Major new EU funding for research into building energy analysis was just announced by a group led by the ADAPT Centre for Digital Content Technology at Trinity College Dublin (TCD).
The SWIMing (Semantic Web for Information Modelling in Energy Efficient Buildings) consortium involves five partners from four European countries and has won half a million euro in funding as part of the Horizon 2020 Research and Innovation Framework Programme.
The SWIMing project will make use of Linked Data from across the Web to develop more meaningful analysis and prediction of energy consumption across the building life cyle, including design, construction, commissioning, operation, refurbishment and demolition. SWIMing is co-ordinated by Dr. Kris McGlinn, Investigator with the ADAPT Centre at TCD. Tyndall-UCC is also a partner on the project, alongside academic and industry collaborators from Germany, Greece and the UK.[rev_slider Surety]
Building information modelling is a digital representation of physical and functional characteristics of a building. It provides a shared knowledge resource for information about a facility, forming a reliable basis for decisions during its life-cycle, from earliest conception to demolition (or recycling). Effective building information modelling can reduce building construction and running costs substantially – helping to reduce errors, speeding up delivery and minimising environmental impact. However, energy consumption over the whole building life cycle is difficult to monitor and predict due to the complexity of the processes involved.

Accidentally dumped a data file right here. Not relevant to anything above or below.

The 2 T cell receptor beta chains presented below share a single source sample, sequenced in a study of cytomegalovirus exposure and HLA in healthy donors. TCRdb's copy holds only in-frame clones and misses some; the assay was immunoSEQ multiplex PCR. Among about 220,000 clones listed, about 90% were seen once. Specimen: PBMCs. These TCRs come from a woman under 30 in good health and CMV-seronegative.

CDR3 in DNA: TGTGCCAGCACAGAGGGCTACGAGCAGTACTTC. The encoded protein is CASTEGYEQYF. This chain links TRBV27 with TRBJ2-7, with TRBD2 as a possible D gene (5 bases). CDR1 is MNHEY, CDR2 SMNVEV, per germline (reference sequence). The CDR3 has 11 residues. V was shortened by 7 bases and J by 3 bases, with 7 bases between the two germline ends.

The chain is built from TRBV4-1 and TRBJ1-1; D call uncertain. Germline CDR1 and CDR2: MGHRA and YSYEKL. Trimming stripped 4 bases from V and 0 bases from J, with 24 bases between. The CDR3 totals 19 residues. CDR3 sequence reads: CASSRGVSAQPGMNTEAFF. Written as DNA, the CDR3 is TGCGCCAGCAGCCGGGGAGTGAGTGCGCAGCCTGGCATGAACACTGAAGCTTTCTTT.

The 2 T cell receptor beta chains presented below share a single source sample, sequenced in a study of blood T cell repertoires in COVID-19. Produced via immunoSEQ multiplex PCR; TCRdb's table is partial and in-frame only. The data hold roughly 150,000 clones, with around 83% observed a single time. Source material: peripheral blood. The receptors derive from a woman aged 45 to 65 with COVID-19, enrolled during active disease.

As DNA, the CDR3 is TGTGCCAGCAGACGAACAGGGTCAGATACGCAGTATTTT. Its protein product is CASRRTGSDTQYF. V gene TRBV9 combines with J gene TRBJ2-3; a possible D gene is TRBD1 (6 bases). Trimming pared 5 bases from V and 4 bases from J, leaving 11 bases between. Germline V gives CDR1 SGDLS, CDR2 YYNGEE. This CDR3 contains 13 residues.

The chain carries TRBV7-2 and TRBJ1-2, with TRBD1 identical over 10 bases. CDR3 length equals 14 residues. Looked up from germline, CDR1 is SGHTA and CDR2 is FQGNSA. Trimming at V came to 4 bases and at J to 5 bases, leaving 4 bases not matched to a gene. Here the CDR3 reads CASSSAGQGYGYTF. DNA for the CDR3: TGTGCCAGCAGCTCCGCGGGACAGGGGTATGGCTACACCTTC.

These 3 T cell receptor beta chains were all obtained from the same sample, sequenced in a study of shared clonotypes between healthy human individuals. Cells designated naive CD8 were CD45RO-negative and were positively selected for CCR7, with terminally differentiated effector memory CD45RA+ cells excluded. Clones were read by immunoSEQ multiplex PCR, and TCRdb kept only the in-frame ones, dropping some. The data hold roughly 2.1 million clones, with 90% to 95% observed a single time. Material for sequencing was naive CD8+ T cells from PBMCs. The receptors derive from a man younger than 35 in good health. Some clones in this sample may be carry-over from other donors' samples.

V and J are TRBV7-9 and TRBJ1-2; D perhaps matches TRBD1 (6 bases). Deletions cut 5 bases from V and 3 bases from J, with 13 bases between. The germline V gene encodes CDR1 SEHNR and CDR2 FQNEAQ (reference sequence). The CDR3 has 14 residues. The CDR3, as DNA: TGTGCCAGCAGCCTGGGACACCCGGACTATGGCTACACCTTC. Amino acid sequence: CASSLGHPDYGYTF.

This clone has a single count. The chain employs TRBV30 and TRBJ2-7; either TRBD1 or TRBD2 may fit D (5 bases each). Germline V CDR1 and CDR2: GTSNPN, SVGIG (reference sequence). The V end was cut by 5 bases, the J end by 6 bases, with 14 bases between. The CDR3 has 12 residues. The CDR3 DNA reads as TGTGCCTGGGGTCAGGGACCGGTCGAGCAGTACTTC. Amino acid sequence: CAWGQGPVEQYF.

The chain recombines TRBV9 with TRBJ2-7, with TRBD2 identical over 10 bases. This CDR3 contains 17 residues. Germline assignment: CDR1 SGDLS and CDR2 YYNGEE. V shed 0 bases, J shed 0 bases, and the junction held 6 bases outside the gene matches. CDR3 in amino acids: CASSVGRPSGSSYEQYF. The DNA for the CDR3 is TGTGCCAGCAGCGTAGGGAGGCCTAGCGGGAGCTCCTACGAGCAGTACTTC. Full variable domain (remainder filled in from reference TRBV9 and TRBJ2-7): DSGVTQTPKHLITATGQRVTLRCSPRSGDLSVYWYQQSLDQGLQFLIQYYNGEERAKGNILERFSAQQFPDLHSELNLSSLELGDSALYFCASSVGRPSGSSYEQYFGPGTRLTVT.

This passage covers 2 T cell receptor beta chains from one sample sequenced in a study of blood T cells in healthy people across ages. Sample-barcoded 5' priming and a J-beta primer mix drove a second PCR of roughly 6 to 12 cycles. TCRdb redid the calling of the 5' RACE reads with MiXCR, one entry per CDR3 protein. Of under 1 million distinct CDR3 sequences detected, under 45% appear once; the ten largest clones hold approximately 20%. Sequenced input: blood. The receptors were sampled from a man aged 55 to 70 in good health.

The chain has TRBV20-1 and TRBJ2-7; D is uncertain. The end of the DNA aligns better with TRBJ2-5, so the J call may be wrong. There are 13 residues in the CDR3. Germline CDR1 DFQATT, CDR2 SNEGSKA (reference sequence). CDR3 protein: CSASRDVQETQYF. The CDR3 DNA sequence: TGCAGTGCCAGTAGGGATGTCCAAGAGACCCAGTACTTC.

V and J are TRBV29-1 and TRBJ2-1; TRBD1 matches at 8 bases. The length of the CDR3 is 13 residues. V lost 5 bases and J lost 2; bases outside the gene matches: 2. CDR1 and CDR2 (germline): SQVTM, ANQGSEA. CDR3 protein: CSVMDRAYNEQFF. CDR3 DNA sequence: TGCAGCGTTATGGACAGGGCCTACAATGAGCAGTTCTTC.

The SWIMing project will address this challenge by using Linked Data, which is a structured form of data that can be distributed and stored across the Web in an easily accessible way. This enables data from multiple sources to be merged into holistic models to meet the varying requirements of building stakeholders. As a result, building information modelling systems will be able to integrate data from open sources on materials and systems (e.g. sensor and building devices data) that make up the building, as well as profiles of occupants, and information about weather patterns and regional and global energy prices. Together this information can make for more meaningful analysis of energy consumption and its relation to the costs of materials, systems and personnel in existing and future buildings.
Dr. Kris McGlinn of the ADAPT Centre at TCD, commented on the research funding: “We are extremely pleased to win this European funding. Buildings consume up to 40% of the total energy in the EU and if we, as a society, are serious about reducing greenhouse gases and promoting sustainability, we must examine all aspects of how that energy is managed. By making building data accessible over the Web, Linked Data technologies will play an important role towards improving the energy efficiency of buildings through improved analysis, prediction and control of energy consumption.”
The SWIMing project is bringing together existing projects funded under the EC’s Framework 7 and Horizon 2020 Energy Efficient Buildings funding call, clustering them by which stage of the buiding life cycle the project is applied and energy savings are achieved, to facilitate knowledge sharing and increase the impact of project results. SWIMing (www.swiming-project.eu) will run until February 2017.